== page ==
The most common type of lift is that of a wing of an aircraft. But there are many other common uses such as propellers on both aircraft and boats, rotors on helicopters, fan blades, sails on sailboats, and wind turbines.
While the common meaning of the term "lift" suggests an "upwards" action, lift can be in any direction. For instance, for a sail the lift is horizontal, and for the wing on a race car the lift is down.
There are a number of ways of explaining the production of lift; some are more complicated than others, some have been shown to be false. The simplest explanation is that the wing deflects air downward, and the reaction pushes the wing up. More complicated explanations focus on the air pressure around the wing, but these approaches are merely different expressions of the same underlying physical principles.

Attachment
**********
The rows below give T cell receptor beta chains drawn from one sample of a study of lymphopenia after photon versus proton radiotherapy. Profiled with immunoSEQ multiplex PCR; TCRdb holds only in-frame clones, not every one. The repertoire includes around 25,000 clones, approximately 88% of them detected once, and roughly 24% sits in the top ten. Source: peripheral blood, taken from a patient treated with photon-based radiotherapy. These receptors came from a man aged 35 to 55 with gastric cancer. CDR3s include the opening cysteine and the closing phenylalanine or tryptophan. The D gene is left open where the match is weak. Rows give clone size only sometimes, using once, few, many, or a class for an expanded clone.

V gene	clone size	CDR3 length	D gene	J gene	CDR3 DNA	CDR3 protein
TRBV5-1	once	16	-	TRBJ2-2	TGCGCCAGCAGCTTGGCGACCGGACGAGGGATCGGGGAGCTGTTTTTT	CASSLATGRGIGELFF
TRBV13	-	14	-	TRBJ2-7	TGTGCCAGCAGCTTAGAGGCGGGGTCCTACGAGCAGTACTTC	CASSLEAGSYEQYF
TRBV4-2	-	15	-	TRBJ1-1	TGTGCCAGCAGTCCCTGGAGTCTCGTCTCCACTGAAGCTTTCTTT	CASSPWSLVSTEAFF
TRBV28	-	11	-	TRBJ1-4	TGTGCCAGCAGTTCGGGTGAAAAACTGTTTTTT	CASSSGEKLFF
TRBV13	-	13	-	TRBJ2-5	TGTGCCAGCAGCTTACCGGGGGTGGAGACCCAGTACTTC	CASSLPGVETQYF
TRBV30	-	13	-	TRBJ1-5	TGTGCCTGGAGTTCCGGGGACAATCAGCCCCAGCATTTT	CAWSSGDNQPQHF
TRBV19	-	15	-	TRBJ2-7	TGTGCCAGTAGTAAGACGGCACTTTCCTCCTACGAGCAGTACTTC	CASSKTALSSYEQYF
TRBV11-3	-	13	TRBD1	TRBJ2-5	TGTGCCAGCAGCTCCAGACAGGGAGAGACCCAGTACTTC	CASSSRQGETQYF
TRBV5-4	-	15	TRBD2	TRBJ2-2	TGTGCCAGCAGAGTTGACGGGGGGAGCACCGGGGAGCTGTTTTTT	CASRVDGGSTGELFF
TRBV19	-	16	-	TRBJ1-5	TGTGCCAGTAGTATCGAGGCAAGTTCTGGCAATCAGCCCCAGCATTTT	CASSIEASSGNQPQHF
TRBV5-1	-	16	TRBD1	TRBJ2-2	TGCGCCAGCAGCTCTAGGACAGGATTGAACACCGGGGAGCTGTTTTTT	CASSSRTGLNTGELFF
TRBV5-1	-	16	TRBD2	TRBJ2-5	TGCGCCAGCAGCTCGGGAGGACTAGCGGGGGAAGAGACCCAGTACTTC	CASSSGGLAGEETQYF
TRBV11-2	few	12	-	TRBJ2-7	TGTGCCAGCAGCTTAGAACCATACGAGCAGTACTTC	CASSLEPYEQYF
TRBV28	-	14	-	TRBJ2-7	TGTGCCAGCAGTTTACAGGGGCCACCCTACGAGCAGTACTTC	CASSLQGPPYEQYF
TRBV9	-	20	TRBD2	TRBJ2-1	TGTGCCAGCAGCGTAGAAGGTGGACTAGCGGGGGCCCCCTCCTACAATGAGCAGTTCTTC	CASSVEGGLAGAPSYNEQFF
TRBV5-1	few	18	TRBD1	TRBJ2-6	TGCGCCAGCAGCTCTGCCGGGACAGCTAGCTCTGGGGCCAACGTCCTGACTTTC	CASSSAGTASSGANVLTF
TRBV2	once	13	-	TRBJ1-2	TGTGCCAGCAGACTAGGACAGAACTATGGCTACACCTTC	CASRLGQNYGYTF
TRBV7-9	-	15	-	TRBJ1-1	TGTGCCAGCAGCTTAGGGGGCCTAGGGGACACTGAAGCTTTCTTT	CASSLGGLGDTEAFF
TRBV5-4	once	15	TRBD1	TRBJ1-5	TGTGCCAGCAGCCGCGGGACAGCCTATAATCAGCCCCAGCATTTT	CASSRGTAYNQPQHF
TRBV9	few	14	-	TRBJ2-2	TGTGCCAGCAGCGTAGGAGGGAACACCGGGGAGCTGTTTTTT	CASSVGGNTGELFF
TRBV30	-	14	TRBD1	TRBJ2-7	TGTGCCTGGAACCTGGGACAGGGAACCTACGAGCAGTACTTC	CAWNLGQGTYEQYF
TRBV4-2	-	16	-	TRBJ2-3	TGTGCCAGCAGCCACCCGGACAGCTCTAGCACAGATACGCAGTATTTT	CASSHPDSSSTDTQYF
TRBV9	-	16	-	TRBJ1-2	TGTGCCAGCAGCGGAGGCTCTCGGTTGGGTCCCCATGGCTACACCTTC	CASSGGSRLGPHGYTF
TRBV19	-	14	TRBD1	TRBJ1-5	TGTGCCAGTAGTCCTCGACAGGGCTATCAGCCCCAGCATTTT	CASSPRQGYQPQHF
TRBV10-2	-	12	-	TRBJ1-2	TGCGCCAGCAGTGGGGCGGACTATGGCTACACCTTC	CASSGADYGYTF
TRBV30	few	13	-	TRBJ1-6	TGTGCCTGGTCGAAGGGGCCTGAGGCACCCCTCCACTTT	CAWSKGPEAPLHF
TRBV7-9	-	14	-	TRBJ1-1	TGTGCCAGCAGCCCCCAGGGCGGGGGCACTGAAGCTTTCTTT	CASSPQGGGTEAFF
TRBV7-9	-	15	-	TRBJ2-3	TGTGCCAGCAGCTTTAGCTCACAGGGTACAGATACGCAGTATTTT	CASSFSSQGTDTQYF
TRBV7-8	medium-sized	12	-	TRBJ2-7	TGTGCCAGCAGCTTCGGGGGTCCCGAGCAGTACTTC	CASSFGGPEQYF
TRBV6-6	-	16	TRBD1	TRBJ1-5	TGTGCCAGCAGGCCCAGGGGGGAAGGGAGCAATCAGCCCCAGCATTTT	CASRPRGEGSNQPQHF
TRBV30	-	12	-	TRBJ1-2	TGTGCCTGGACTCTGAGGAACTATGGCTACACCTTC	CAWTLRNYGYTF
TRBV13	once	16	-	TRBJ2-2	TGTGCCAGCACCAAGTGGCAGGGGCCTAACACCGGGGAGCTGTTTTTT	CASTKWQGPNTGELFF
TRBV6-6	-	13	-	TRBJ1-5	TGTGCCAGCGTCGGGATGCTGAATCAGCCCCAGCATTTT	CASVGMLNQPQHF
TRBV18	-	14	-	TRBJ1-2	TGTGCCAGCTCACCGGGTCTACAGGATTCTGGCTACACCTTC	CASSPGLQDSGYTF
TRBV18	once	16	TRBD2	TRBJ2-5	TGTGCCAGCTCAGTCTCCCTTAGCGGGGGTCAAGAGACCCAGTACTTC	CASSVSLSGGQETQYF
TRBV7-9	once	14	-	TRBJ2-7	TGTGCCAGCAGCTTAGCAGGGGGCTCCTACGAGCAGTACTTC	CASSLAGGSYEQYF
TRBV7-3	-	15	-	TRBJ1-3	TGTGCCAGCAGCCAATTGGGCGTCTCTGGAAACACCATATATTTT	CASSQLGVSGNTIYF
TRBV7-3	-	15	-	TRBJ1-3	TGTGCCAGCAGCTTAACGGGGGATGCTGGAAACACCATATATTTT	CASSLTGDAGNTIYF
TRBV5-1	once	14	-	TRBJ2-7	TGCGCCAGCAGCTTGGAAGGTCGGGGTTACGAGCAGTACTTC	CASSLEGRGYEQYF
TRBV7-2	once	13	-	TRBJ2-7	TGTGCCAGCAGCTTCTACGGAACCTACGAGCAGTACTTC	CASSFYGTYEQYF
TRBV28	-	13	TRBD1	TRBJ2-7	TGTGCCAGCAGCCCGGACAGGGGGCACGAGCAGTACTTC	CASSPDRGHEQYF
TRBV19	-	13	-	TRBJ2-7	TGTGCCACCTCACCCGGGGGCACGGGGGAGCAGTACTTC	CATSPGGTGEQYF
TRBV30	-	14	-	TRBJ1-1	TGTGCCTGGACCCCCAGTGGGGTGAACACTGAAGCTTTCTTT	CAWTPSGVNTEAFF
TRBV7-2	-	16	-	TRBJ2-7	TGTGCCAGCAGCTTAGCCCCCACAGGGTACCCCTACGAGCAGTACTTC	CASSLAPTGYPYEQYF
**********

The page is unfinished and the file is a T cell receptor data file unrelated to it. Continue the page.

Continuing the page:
Other websites[change | edit source]
- How Airplanes Fly: A Physical Description of Lift
- NASA tutorial, with animation, describing lift
- Description on one very common incorrect explanation of lift
- Discussion of the apparent "conflict" between the various explanations of lift
- Explanation of Lift with animation of fluid flow around an airfoil
- A treatment of why and how wings generate lift that focuses on pressure.